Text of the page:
The poem then takes a turn as Yeats begins to describe the spiritual world. He says, "They have shown us beauty's self / And the hidden things of God / And they have sung of love and death / Till we are no more at odds." Here, Yeats is referring to the beauty and mystery of the spiritual world. He believes that the poets who have embraced the spiritual world have shown us the true meaning of beauty and have revealed the hidden aspects of God. He also believes that these poets have helped us to understand the true nature of love and death.
Yeats then goes on to say, "For the world is full of magic things / Patiently waiting for our senses to grow sharper." Here, Yeats is urging us to open our minds and our hearts to the magic of the spiritual world. He believes that the world is full of wonders and mysteries that are waiting to be discovered. He also believes that we need to sharpen our senses in order to be able to perceive these wonders.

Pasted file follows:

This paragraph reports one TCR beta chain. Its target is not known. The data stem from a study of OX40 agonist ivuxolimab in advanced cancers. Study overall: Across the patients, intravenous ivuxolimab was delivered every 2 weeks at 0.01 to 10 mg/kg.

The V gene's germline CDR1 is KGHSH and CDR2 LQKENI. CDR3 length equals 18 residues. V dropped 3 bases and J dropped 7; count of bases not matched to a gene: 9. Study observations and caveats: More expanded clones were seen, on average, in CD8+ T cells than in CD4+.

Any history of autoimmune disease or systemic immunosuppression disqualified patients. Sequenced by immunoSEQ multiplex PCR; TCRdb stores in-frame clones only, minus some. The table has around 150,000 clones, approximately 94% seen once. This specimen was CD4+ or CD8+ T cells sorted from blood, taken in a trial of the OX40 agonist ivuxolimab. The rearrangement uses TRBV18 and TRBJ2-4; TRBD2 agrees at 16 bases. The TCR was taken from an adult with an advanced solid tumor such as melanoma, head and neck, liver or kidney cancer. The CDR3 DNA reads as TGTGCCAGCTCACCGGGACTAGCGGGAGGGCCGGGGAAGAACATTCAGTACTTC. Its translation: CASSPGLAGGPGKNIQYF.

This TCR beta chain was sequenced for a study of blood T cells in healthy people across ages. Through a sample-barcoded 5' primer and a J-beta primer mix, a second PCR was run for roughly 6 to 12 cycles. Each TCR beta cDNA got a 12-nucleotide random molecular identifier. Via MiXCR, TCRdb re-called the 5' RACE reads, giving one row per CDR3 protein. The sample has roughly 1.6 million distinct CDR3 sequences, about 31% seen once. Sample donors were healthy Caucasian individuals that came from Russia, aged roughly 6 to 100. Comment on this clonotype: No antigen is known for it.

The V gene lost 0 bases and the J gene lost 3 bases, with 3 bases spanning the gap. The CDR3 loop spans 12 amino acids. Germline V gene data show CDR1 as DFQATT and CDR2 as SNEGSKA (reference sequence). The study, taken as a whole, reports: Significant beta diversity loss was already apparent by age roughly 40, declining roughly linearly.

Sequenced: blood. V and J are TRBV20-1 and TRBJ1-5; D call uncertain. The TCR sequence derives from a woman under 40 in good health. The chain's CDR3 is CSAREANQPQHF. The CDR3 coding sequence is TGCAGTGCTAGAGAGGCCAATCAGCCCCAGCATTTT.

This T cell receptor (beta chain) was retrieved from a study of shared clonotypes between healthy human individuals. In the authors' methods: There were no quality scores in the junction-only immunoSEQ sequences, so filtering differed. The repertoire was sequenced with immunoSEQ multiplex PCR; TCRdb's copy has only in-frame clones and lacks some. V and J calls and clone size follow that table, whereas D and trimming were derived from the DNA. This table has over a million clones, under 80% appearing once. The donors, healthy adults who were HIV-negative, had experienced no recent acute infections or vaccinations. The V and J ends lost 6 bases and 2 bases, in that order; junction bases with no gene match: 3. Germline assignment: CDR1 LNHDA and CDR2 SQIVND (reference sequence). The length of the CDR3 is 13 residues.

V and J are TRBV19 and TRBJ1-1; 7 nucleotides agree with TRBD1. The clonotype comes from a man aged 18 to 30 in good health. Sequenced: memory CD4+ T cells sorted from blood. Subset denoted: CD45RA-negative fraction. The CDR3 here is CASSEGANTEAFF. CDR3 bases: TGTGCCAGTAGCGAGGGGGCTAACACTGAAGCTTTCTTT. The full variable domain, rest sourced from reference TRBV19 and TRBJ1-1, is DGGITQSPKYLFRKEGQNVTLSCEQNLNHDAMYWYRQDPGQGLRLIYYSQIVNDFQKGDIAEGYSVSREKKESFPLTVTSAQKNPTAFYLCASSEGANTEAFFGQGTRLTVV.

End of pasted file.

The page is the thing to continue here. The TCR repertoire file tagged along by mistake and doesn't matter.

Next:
The poem ends with the lines, "And the poets of the spirit / Will make us free and whole / And they will show us that the world / Is a living, breathing soul." Here, Yeats is expressing his belief that the poets who have embraced the spiritual world have the power to set us free and to make us whole. He believes that these poets can help us to see that the world is not just a physical entity but is, in fact, a living, breathing soul.
In conclusion, "Poetry The Realists" is a masterpiece by William Butler Yeats. It is a commentary on the state of poetry in the modern world and a call to poets to embrace the spiritual world. Yeats believed that poetry should be a reflection of the poet's innermost thoughts and feelings and should be used to explore the deeper aspects of human existence. He believed that the poets who have embraced the spiritual world have the power to set us free and to make us whole. "Poetry The Realists" is a timeless work that continues to inspire and move readers to this day.